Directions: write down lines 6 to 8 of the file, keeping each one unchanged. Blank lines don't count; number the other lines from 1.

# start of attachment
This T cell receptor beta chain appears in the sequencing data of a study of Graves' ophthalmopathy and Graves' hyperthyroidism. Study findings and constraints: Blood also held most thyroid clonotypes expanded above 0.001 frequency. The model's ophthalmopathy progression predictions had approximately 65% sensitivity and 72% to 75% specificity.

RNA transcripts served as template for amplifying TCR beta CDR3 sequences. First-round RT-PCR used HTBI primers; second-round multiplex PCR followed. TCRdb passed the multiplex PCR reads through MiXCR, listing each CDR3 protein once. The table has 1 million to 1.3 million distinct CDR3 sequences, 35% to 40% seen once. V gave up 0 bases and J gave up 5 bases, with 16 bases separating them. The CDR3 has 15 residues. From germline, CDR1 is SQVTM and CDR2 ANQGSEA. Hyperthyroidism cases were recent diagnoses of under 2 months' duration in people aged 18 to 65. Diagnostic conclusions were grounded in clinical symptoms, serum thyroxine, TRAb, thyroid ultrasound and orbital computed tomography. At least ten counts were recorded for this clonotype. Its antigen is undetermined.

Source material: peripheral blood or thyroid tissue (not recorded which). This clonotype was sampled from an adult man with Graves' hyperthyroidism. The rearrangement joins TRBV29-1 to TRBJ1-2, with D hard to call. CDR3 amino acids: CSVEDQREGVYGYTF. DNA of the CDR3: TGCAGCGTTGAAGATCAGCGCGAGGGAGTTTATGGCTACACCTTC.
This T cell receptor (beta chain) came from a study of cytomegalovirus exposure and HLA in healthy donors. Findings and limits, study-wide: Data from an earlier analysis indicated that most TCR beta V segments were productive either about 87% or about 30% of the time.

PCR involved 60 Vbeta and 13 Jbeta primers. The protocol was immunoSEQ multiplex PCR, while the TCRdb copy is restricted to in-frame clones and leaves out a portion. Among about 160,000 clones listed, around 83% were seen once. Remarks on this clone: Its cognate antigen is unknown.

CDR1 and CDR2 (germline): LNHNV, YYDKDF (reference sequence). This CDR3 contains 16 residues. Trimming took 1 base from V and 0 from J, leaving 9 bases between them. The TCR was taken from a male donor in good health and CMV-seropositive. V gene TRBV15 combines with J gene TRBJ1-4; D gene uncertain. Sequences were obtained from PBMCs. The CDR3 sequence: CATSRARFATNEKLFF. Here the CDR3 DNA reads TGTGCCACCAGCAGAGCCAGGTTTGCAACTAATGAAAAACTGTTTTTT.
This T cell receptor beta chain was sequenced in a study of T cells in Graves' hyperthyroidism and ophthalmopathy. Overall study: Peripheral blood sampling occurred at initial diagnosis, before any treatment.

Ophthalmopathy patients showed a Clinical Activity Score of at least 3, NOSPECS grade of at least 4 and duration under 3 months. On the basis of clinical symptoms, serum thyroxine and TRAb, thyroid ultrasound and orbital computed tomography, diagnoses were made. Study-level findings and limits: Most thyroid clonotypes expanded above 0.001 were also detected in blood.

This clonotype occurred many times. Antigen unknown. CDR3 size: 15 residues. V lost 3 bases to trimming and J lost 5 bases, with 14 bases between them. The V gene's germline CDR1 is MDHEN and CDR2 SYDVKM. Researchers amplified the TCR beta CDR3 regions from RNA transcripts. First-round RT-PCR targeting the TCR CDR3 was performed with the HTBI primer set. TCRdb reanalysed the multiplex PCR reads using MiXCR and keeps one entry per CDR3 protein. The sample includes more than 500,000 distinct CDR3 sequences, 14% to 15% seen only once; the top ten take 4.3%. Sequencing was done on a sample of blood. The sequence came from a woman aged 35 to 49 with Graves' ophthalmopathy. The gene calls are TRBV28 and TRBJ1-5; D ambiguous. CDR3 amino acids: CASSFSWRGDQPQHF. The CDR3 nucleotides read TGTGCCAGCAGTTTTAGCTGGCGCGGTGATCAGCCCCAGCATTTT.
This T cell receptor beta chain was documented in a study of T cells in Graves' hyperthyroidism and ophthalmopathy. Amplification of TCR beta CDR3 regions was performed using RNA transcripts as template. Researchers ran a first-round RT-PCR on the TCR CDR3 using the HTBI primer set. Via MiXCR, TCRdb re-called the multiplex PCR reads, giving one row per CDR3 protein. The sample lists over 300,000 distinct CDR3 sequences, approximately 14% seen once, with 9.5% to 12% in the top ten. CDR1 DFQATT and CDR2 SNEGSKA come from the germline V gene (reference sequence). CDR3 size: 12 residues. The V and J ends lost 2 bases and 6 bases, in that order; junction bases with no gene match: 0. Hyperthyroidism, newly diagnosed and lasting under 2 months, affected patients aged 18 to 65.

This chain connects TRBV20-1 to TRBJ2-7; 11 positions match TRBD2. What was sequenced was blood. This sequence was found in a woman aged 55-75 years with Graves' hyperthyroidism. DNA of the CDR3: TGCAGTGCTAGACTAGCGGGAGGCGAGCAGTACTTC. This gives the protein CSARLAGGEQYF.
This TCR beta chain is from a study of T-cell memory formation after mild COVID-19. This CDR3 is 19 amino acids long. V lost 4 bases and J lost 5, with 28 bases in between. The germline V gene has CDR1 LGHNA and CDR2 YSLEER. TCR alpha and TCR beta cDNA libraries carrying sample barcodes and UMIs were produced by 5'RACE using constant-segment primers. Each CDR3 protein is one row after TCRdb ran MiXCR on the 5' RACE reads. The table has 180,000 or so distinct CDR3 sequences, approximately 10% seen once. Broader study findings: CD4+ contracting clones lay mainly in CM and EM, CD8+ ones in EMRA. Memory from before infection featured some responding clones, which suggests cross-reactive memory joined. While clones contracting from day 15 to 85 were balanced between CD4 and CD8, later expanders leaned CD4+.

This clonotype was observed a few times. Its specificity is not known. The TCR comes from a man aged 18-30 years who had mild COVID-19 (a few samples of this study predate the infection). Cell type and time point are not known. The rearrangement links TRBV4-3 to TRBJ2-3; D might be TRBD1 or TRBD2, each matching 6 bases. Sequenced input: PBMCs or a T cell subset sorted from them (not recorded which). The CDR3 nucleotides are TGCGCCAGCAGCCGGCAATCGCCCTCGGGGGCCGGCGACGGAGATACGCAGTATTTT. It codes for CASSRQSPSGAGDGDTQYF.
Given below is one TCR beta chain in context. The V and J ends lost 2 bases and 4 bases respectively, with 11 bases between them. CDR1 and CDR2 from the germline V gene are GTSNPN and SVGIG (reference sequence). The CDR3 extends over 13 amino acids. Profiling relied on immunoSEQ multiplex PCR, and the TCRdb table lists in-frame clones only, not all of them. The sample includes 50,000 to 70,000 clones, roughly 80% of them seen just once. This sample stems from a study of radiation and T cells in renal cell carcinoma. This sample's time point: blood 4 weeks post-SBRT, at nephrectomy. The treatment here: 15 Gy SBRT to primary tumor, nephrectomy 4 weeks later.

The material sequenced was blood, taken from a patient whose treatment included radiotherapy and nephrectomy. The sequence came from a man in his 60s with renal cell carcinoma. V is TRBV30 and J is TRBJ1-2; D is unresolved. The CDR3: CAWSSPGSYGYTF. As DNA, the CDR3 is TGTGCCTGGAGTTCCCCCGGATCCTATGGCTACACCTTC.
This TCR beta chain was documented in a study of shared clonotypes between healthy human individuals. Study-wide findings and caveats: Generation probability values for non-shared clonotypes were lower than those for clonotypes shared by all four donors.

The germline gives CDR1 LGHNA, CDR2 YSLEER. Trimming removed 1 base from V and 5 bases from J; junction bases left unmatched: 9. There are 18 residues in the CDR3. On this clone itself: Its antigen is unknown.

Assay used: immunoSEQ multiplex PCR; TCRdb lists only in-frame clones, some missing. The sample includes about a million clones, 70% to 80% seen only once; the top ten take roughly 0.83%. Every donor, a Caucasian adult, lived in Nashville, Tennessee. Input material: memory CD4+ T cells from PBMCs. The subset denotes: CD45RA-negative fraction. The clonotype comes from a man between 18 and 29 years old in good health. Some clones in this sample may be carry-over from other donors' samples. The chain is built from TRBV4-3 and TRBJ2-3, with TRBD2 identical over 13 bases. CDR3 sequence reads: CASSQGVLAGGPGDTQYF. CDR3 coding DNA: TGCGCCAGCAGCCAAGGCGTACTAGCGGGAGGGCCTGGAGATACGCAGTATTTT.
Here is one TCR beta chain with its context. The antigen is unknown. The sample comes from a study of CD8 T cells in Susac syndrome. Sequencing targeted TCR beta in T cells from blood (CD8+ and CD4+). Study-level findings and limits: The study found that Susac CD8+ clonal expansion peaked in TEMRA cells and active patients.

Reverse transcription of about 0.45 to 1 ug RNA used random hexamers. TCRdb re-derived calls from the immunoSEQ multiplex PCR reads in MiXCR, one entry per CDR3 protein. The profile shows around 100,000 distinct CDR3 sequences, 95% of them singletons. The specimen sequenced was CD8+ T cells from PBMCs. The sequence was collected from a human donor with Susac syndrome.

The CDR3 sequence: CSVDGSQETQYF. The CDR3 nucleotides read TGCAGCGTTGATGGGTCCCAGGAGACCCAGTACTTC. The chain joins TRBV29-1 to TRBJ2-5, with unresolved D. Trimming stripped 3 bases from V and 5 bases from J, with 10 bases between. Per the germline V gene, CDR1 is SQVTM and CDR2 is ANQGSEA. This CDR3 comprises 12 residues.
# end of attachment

CDR1 and CDR2 (germline): LNHNV, YYDKDF (reference sequence). This CDR3 contains 16 residues. Trimming took 1 base from V and 0 from J, leaving 9 bases between them. The TCR was taken from a male donor in good health and CMV-seropositive. V gene TRBV15 combines with J gene TRBJ1-4; D gene uncertain. Sequences were obtained from PBMCs. The CDR3 sequence: CATSRARFATNEKLFF. Here the CDR3 DNA reads TGTGCCACCAGCAGAGCCAGGTTTGCAACTAATGAAAAACTGTTTTTT.
This T cell receptor beta chain was sequenced in a study of T cells in Graves' hyperthyroidism and ophthalmopathy. Overall study: Peripheral blood sampling occurred at initial diagnosis, before any treatment.

Ophthalmopathy patients showed a Clinical Activity Score of at least 3, NOSPECS grade of at least 4 and duration under 3 months. On the basis of clinical symptoms, serum thyroxine and TRAb, thyroid ultrasound and orbital computed tomography, diagnoses were made. Study-level findings and limits: Most thyroid clonotypes expanded above 0.001 were also detected in blood.